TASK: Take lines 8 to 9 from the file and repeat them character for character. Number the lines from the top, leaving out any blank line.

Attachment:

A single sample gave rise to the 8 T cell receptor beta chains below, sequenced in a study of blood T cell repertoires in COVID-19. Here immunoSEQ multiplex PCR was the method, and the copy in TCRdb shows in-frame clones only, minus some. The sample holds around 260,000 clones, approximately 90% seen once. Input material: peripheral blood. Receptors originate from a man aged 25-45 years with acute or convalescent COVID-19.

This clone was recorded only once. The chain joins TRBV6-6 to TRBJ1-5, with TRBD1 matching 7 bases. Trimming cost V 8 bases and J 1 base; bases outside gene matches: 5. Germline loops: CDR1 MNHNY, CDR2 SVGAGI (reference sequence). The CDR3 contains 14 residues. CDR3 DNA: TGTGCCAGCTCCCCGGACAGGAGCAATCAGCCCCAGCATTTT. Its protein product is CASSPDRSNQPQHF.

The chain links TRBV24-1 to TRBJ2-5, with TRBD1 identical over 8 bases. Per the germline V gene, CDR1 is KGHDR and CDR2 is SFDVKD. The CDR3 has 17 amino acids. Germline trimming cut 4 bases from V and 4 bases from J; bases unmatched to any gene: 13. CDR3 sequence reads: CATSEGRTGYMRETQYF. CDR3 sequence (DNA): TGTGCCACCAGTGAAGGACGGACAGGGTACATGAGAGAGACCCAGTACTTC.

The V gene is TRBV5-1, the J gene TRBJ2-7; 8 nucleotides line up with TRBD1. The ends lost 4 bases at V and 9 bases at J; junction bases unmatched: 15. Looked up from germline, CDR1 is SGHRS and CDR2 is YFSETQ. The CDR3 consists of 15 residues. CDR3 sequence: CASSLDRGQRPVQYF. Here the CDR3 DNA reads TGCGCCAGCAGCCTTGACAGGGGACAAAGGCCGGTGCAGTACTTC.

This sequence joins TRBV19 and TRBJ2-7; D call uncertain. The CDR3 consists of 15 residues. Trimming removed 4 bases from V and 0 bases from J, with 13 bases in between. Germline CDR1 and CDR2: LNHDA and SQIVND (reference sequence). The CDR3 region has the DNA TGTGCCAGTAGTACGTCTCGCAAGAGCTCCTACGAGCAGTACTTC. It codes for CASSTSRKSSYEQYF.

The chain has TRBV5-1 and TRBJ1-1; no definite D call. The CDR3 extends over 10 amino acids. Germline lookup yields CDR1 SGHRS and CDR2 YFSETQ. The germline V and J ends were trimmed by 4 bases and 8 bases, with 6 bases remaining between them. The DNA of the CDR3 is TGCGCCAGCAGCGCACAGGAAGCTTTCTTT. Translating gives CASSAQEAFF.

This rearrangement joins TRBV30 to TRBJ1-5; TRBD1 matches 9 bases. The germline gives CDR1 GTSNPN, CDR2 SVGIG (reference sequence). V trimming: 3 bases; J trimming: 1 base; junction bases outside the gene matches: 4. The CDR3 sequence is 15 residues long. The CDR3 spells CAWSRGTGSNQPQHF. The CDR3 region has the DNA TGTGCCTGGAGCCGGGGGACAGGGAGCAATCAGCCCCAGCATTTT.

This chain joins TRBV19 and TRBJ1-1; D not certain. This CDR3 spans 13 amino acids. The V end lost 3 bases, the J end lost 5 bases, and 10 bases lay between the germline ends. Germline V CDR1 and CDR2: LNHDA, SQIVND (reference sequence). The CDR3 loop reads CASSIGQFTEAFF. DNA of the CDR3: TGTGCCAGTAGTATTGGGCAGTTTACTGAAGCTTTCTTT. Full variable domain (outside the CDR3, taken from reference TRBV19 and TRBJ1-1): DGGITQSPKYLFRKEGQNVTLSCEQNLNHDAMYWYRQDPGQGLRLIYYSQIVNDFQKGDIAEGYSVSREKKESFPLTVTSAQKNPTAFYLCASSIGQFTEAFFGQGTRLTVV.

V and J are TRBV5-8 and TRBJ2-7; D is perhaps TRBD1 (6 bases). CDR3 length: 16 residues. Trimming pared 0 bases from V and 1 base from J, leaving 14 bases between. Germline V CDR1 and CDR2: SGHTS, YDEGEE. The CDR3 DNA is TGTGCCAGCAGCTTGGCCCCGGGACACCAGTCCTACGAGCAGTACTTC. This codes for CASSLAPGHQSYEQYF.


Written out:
This chain joins TRBV19 and TRBJ1-1; D not certain. This CDR3 spans 13 amino acids. The V end lost 3 bases, the J end lost 5 bases, and 10 bases lay between the germline ends. Germline V CDR1 and CDR2: LNHDA, SQIVND (reference sequence). The CDR3 loop reads CASSIGQFTEAFF. DNA of the CDR3: TGTGCCAGTAGTATTGGGCAGTTTACTGAAGCTTTCTTT. Full variable domain (outside the CDR3, taken from reference TRBV19 and TRBJ1-1): DGGITQSPKYLFRKEGQNVTLSCEQNLNHDAMYWYRQDPGQGLRLIYYSQIVNDFQKGDIAEGYSVSREKKESFPLTVTSAQKNPTAFYLCASSIGQFTEAFFGQGTRLTVV.

V and J are TRBV5-8 and TRBJ2-7; D is perhaps TRBD1 (6 bases). CDR3 length: 16 residues. Trimming pared 0 bases from V and 1 base from J, leaving 14 bases between. Germline V CDR1 and CDR2: SGHTS, YDEGEE. The CDR3 DNA is TGTGCCAGCAGCTTGGCCCCGGGACACCAGTCCTACGAGCAGTACTTC. This codes for CASSLAPGHQSYEQYF.